Epidermoid cysts are benign bumps under the outer layer of the skin. These bumps will enlarge slowly over time and should not be painful. They can appear anywhere on the skin but are most common on face, neck, and trunk.


Epidermoid cysts are usually caused by a buildup of keratin, a protein that occurs naturally in skin cells. Cysts develop when the protein is trapped below the skin because of damage to the skin or to a hair follicle. This damage can be caused by acne or excessive exposure to the sun.

Risk Factors

Those who have gone through puberty or have had trouble with acne in the past are more likely to have cysts. Some genetic disorders or skin wounds can also increase the risk of cysts. Damage to the skin can also cause epidermoid cysts.


Cysts can swell and itch and also appear on the skin as a small red bump with a tiny black opening through which an odorous substance can be emitted.


Most don’t cause problems or require treatment but see a doctor if you have one that:

  • Grows fast
  • Ruptures, becomes painful, or gets infected
  • Occurs in an area under constant irritation
  • Bothers you for cosmetic reasons

A doctor should be able to diagnose a cyst by sight, but may need to do a biopsy to diagnose more serious concerns.


Injection into the cyst or drainage of the cyst, as well as laser procedures or surgery are all available treatments for cysts. The treatment for cysts include:

  • Injection
  • Incision and drainage
  • Minor surgery
  • Lasers


There is no way to prevent a cyst from forming.

*Source: Mayo Clinic

  • Eczema presents itself with dry, itching skin. The skin will likely be red and cracked as well. It may look like a bumpy rash.
  • FAQs


Eczema (Dermatitis)

Eczema is a condition of the skin that leaves it dry and irritated, causing it to crack and sometimes bleed.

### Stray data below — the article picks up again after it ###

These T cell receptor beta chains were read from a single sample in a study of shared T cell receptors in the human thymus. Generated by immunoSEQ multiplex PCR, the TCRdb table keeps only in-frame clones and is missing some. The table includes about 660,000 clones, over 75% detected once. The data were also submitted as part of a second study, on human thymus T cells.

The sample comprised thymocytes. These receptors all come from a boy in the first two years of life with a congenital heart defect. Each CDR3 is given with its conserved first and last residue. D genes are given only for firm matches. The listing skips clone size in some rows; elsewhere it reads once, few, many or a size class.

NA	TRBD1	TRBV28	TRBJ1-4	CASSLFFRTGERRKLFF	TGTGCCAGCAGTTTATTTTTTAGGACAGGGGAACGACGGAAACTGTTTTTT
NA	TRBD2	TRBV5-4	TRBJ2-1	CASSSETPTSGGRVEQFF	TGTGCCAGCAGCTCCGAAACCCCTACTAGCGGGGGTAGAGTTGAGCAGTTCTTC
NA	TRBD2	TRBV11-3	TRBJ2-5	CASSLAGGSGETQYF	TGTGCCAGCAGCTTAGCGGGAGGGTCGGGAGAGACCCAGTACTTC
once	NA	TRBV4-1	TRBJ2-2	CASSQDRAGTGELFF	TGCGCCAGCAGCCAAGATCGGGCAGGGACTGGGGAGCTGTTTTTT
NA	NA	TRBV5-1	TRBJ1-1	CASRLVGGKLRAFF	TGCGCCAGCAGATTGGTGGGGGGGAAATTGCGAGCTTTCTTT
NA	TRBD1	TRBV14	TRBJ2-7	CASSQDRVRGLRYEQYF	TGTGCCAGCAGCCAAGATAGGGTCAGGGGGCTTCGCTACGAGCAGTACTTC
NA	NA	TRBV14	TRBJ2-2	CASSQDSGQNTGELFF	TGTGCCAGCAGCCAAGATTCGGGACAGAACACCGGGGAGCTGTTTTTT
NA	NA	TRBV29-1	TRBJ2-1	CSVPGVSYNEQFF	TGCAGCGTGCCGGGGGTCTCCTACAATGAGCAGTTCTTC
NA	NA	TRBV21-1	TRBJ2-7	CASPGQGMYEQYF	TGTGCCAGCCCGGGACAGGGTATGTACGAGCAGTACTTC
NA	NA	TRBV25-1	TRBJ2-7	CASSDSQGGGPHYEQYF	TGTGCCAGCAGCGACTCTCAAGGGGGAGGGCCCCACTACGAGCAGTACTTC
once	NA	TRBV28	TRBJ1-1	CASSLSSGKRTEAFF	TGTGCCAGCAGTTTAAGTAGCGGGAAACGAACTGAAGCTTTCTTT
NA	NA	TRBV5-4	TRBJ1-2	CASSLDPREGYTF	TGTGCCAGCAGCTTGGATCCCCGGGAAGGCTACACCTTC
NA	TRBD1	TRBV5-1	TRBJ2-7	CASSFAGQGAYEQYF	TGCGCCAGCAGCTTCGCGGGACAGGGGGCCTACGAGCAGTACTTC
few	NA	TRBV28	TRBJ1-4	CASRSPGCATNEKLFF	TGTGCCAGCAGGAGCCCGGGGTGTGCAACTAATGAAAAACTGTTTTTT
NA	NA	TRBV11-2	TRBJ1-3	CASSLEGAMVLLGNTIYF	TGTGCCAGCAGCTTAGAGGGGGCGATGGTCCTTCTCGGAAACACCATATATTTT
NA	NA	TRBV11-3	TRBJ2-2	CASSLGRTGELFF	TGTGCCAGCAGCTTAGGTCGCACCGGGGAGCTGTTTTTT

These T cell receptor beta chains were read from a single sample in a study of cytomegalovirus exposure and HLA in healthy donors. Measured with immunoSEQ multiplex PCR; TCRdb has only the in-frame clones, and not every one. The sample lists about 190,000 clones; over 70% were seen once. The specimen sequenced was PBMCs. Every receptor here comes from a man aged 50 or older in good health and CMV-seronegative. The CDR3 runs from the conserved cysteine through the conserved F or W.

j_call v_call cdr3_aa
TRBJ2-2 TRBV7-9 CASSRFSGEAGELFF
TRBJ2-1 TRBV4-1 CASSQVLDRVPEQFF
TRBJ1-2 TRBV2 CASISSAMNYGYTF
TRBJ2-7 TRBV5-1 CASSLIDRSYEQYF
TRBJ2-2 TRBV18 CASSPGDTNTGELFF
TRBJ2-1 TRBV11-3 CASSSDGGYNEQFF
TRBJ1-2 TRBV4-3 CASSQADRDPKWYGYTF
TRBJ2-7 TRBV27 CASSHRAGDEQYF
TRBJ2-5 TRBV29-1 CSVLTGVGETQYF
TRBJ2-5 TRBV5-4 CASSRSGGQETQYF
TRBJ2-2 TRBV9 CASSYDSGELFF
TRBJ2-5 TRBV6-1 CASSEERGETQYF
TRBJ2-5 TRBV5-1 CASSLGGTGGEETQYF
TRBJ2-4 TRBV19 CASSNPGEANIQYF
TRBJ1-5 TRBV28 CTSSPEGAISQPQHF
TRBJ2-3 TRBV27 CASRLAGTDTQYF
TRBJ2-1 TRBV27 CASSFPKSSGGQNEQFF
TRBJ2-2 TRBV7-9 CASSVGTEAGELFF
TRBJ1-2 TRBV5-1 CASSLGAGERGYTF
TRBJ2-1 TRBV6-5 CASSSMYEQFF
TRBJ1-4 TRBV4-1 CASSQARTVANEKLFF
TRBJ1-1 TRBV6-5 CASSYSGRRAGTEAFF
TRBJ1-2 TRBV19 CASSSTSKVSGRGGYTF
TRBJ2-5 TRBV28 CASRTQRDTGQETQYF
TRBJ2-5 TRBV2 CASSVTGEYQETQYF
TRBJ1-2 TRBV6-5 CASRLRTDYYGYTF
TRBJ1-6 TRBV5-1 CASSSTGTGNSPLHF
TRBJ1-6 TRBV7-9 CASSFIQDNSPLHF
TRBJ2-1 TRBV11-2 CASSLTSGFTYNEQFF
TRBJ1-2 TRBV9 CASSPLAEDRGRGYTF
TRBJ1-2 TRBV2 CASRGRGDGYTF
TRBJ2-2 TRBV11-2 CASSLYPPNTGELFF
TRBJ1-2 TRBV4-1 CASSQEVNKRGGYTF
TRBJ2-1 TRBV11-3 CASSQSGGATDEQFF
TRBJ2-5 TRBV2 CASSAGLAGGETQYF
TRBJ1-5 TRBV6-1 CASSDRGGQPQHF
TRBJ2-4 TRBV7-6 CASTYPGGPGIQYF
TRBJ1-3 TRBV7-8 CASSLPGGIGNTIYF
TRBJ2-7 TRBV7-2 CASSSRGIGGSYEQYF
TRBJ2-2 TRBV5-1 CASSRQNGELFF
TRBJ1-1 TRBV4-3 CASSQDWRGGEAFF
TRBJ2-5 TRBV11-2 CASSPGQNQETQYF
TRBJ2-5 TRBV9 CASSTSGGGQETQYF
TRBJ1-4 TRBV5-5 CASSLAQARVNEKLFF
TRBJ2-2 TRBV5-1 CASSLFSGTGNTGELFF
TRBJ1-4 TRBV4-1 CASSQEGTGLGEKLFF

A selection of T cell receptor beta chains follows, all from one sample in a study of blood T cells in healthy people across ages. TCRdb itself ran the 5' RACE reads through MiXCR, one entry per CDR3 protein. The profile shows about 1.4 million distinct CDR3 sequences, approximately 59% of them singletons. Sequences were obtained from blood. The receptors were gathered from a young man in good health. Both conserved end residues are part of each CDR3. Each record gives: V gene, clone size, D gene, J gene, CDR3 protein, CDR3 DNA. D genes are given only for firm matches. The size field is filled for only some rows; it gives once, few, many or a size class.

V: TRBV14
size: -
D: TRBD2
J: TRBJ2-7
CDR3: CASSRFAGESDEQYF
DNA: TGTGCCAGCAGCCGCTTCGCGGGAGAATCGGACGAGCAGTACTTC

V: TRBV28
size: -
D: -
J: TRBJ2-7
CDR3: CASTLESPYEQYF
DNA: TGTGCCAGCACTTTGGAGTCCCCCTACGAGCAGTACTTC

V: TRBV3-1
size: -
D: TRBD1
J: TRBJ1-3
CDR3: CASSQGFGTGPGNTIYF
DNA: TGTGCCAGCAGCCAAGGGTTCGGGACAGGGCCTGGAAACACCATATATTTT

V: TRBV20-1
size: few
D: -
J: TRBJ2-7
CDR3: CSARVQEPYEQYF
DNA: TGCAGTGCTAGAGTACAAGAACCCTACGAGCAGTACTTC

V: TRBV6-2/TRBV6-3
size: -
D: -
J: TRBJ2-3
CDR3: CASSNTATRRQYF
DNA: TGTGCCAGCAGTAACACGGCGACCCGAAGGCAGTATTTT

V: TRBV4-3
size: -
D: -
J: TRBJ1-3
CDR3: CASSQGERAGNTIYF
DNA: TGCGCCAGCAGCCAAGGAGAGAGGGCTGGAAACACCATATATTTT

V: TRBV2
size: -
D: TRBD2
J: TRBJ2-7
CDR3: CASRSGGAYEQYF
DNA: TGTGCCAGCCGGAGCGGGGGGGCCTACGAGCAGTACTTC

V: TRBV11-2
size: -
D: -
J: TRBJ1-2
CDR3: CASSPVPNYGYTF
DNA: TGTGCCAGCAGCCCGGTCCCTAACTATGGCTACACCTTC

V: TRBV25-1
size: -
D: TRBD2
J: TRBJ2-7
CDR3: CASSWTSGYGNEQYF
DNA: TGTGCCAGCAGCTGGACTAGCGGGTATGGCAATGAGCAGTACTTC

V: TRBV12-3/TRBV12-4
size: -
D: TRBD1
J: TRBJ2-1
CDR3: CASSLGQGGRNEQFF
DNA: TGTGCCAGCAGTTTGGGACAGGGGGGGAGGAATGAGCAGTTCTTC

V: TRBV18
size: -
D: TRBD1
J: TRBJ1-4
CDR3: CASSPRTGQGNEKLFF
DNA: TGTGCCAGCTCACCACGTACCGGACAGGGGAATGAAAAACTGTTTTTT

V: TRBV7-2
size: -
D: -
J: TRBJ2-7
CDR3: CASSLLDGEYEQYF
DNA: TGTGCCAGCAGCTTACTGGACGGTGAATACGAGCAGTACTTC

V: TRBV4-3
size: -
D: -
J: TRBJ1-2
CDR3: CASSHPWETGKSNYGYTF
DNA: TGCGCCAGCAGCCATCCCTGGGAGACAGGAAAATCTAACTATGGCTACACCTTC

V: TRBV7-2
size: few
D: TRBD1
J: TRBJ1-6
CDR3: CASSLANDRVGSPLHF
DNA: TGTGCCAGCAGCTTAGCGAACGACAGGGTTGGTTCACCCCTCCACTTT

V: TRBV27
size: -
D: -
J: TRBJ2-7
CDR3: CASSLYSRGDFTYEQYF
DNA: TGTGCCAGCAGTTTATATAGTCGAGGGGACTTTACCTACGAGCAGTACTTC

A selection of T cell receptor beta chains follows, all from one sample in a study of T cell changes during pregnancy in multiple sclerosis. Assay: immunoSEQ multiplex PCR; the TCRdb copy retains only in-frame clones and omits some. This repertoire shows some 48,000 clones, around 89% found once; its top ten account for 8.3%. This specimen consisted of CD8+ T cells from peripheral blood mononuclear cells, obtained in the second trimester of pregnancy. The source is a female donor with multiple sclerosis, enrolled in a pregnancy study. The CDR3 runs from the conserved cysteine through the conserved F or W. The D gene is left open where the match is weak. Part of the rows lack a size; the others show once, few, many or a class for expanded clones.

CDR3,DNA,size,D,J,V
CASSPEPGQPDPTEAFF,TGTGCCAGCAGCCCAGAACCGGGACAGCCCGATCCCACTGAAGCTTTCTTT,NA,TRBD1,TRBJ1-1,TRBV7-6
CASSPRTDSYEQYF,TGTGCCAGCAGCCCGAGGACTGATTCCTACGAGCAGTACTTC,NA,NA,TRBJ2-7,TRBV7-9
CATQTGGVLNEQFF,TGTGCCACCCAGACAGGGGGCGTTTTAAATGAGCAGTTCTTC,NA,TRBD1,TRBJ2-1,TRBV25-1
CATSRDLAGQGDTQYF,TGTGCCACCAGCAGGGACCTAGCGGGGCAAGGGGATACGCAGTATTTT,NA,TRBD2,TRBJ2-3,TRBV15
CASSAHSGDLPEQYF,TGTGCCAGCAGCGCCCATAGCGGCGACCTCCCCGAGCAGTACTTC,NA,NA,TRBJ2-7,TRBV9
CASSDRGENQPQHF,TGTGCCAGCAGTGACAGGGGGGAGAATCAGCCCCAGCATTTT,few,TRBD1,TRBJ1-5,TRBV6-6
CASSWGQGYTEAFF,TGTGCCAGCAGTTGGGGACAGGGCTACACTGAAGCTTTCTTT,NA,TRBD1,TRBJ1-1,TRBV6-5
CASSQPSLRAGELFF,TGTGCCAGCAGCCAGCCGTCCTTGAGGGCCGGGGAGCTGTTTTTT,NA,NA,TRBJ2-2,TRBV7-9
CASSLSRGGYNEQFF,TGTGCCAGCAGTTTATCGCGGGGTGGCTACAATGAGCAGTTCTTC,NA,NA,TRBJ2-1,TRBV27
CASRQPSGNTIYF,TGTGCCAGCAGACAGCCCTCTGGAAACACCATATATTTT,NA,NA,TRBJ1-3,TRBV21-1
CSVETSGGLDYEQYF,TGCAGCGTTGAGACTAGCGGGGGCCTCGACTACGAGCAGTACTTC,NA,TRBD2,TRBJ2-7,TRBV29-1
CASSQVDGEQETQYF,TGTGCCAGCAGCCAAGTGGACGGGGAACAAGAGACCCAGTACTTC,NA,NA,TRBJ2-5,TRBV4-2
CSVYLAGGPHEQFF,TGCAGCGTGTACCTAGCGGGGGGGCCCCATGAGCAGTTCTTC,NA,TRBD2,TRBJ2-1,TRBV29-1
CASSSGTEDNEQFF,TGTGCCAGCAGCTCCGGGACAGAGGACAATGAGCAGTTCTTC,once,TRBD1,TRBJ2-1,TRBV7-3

While doctors are unsure of the exact cause of eczema, it is known that it can be a sign of being allergic to certain foods, plants, or soaps. It is also known that eczema is hereditary. Changes in weather can also affect eczema at times.

Risk Factors

While children are more at risk for eczema, people of any age may have it. For some who have it as children, it may go away as they age and return again in later years. Those with asthma, hay fever, and certain allergies are more prone to eczema than others. Someone who has a family member with eczema is also more likely to have it.


Eczema presents itself with dry, itching skin. The skin will likely be red and cracked as well. It may look like a bumpy rash. Eczema also can cause fluid to come out from the cracks left in the skin.


To have a confirmed diagnosis of eczema, your dermatologist will examine the irritated skin. The doctor can then try to determine if the eczema is allergy-related. If it is, you may be sent to an allergist to pinpoint the allergen that is causing eczema.

*Source: National Eczema Society.


Eczema cannot be cured, but it can be treated with certain ointments or moisturizers for eczema. Also, antibiotics may sometimes be used. If certain irritants in your clothes are causing the eczema, you may have to start wearing a different fabric, such as cotton, to treat the eczema.


If the eczema is hereditary, there is not much a person can do it prevent it. However, you can lessen the severity of your symptoms by avoiding the allergens that cause irritation. Changing the fabric you wear, the foods you eat, and the soaps and detergents you use can all have a huge effect on eczema.

*Source: National Eczema Society.



Unfortunately at present there is no cure for eczema but it can be well managed.